Kesia Zissman, Birmingham City University

With feminism as a side narrative, the editorials explore what life is like as a thirteen-year-old girl, specifically. My vision was to incorporate my sister, who is thirteen, into my work to make it extremely personal to me. I wanted to pull her out of her comfort zone to reveal real emotions of a thirteen-year-old.
The presentation of these editorials shows her personality and reflects other personalities of girls her age. They are all different, hence why the graphics change. The photography is suitable for each concept, with lighting and backdrops carefully chosen to bring out the vision. Finally, I successfully collaborated with a team of creatives and brands through an organised plan of action.
Lowri Cooper, University of Brighton

The overarching theme of my fmp project explores the increasingly blurred line between ‘natural’ and ‘artificial’; the grey area in the middle of this dichotomy and the di i- culties encountered in making the distinction. The works explore the distorted human relationship with the natural world and capture (in)distinctions between ‘the natural and the artificial.’ The works further explore how ‘the natural and the artificial’ work side-by-side and how the merging of these elements can evoke surreal and uncanny outcomes. The uncanny (a concept coined by Sigmund Freud) has been one of the main concepts that I have explored during the project and while creating my final works. My reasoning behind the focus and exploration surrounding the uncanny is its creation of emotive and sometimes uncomfortable experience for the viewer. For example, when the unfamiliar rises from within the familiar, it produces this inner conflict; the brain cannot factor it into its original category – the brain confirms what we see is the familiar and yet familiar it is not.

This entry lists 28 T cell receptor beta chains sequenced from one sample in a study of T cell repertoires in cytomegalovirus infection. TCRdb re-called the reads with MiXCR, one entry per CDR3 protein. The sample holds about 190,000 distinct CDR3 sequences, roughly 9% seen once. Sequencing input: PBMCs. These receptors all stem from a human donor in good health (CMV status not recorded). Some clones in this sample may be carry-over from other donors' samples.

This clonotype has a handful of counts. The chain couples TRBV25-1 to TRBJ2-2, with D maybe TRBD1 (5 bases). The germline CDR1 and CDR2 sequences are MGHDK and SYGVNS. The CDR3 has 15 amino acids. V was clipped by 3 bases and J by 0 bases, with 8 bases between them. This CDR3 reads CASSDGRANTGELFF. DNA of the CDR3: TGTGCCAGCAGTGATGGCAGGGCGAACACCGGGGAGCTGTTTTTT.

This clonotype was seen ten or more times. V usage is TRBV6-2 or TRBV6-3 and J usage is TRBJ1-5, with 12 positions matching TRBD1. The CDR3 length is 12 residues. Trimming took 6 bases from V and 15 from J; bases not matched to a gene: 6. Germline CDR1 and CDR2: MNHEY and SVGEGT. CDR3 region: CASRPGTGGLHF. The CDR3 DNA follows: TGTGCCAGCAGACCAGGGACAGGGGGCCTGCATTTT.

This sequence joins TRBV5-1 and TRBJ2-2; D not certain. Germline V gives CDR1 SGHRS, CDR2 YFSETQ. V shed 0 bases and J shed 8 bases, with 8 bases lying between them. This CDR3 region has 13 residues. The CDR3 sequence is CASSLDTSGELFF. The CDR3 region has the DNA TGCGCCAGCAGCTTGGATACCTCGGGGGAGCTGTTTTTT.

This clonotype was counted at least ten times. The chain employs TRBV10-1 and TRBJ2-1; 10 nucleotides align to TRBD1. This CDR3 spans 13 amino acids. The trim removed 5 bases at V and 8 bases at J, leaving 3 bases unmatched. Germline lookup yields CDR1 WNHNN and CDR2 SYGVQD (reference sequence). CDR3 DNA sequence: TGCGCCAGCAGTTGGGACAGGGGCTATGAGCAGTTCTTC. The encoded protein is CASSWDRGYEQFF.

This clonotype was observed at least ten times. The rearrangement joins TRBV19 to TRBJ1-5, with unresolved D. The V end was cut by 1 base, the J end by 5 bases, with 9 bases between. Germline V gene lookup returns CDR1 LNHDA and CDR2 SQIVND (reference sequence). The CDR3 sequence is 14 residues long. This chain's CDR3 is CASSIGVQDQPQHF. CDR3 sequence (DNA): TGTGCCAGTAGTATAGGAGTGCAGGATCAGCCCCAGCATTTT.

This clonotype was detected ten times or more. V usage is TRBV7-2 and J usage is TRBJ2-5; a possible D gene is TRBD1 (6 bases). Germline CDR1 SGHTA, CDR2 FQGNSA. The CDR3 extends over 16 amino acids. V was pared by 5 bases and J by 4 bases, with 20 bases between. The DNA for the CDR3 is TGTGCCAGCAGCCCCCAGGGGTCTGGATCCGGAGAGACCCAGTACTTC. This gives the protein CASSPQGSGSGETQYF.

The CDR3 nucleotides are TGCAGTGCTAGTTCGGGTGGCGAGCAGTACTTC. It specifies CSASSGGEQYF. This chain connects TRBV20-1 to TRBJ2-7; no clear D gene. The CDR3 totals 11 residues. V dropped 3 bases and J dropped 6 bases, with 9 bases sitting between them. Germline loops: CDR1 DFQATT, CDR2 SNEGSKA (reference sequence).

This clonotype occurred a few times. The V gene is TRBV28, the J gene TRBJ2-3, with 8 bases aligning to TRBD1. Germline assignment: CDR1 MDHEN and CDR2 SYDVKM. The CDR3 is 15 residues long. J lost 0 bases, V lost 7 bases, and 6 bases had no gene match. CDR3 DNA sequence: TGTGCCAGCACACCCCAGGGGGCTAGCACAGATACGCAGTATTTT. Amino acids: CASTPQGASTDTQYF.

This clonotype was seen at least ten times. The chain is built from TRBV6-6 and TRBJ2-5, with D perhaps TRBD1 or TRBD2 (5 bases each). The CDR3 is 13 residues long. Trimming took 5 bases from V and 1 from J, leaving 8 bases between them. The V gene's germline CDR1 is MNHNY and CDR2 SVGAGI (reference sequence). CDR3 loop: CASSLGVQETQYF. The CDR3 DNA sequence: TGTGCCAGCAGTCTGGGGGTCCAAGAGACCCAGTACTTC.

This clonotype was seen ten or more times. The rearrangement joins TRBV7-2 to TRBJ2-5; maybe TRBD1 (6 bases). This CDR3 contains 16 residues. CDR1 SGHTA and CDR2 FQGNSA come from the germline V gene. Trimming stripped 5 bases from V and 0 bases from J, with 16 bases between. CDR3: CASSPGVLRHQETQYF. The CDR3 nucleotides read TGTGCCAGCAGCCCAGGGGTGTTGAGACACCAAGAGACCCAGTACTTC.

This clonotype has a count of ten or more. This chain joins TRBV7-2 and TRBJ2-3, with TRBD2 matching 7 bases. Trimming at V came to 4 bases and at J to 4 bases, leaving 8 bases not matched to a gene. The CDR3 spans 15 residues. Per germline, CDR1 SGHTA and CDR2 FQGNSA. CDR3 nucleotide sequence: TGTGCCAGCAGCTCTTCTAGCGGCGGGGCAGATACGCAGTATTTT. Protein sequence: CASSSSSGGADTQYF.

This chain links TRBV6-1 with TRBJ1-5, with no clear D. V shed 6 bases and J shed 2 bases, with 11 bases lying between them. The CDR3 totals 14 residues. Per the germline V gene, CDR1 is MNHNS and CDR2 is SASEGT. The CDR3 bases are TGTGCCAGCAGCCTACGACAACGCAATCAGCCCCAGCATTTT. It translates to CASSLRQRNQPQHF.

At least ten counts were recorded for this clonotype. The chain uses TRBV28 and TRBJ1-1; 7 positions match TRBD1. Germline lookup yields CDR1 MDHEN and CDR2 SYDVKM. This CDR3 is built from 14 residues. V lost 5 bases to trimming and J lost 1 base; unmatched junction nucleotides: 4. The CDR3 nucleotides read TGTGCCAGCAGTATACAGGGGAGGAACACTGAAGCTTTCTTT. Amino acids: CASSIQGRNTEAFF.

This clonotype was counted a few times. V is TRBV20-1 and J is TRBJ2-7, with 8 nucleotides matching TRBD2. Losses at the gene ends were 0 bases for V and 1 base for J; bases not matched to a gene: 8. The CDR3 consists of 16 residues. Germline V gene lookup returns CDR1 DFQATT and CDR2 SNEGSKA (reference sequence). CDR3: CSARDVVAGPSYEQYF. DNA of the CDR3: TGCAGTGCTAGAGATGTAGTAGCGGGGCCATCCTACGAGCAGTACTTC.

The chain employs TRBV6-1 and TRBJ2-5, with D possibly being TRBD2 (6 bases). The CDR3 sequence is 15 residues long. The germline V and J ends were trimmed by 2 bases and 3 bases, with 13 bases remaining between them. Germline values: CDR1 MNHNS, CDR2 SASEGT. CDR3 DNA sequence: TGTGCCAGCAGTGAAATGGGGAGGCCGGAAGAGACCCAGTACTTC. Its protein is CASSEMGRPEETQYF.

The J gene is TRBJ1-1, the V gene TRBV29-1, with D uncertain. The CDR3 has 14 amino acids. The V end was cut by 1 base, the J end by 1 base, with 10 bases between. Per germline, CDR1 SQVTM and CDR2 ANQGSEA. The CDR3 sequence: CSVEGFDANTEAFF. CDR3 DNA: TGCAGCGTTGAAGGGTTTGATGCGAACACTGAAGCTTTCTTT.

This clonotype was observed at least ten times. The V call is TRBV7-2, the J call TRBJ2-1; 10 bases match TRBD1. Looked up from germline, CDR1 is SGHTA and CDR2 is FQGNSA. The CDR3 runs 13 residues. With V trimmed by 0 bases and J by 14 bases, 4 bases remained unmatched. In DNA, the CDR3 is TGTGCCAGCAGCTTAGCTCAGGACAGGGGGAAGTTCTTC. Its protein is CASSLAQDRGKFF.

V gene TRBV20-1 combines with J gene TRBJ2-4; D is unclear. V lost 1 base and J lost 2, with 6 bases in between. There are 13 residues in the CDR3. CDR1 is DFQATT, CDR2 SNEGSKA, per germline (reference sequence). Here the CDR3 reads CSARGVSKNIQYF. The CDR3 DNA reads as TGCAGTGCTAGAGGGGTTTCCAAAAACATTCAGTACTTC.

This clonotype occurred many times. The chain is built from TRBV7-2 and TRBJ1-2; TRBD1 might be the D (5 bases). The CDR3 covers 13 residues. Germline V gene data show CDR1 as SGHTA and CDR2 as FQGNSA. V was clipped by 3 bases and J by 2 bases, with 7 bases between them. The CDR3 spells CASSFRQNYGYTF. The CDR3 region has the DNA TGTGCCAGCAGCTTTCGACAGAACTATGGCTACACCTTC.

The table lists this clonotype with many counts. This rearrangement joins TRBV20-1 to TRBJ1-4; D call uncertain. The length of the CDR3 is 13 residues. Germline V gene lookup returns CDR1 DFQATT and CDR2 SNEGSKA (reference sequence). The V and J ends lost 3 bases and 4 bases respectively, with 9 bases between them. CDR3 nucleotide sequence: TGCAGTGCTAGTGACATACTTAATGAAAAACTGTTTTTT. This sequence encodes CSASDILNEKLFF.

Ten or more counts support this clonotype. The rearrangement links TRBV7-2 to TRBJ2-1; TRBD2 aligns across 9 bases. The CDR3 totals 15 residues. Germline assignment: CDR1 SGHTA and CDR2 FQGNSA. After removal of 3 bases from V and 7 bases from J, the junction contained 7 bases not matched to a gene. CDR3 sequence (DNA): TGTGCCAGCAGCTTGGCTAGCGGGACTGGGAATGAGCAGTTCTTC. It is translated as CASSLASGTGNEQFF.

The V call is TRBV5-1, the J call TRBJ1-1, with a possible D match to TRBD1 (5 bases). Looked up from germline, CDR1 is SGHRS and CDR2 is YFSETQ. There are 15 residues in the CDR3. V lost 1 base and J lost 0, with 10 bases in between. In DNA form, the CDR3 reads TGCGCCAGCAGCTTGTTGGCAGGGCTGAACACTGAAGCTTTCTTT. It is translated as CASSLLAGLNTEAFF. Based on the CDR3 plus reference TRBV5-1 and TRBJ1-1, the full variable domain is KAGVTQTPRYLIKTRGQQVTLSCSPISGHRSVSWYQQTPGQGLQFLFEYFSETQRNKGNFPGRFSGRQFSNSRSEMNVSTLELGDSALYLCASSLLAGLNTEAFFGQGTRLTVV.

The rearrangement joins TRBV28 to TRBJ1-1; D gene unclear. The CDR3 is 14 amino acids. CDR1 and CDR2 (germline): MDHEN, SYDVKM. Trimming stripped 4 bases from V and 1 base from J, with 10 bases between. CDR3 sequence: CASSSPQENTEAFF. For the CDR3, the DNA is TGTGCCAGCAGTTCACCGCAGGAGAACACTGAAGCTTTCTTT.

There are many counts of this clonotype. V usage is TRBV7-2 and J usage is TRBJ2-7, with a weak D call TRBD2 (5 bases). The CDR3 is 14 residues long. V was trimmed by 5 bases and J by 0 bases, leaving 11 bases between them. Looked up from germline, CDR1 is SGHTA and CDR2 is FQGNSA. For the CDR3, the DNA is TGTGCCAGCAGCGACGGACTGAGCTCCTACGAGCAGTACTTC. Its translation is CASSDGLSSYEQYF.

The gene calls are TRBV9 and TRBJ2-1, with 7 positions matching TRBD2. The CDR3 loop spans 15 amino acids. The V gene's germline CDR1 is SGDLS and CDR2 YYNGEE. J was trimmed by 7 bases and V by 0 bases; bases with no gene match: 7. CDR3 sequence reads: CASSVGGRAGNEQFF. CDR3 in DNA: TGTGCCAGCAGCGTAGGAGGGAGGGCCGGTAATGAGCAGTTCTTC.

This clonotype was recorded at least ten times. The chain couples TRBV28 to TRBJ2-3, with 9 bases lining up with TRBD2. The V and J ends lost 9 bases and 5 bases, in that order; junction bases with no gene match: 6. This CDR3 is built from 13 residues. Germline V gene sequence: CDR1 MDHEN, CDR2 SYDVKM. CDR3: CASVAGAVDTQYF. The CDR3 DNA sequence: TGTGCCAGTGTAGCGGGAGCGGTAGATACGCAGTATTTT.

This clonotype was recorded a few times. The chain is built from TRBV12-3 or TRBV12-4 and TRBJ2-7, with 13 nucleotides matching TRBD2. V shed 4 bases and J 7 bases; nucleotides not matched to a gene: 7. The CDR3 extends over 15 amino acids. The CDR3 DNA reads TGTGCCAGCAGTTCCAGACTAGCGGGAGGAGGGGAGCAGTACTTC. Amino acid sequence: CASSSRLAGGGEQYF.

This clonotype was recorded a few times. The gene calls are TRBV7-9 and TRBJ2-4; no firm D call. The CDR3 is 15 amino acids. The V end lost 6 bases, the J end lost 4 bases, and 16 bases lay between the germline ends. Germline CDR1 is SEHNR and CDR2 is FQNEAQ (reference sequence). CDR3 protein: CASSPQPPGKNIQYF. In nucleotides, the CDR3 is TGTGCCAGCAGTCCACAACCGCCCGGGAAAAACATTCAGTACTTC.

Nur Khamis, Northumbria University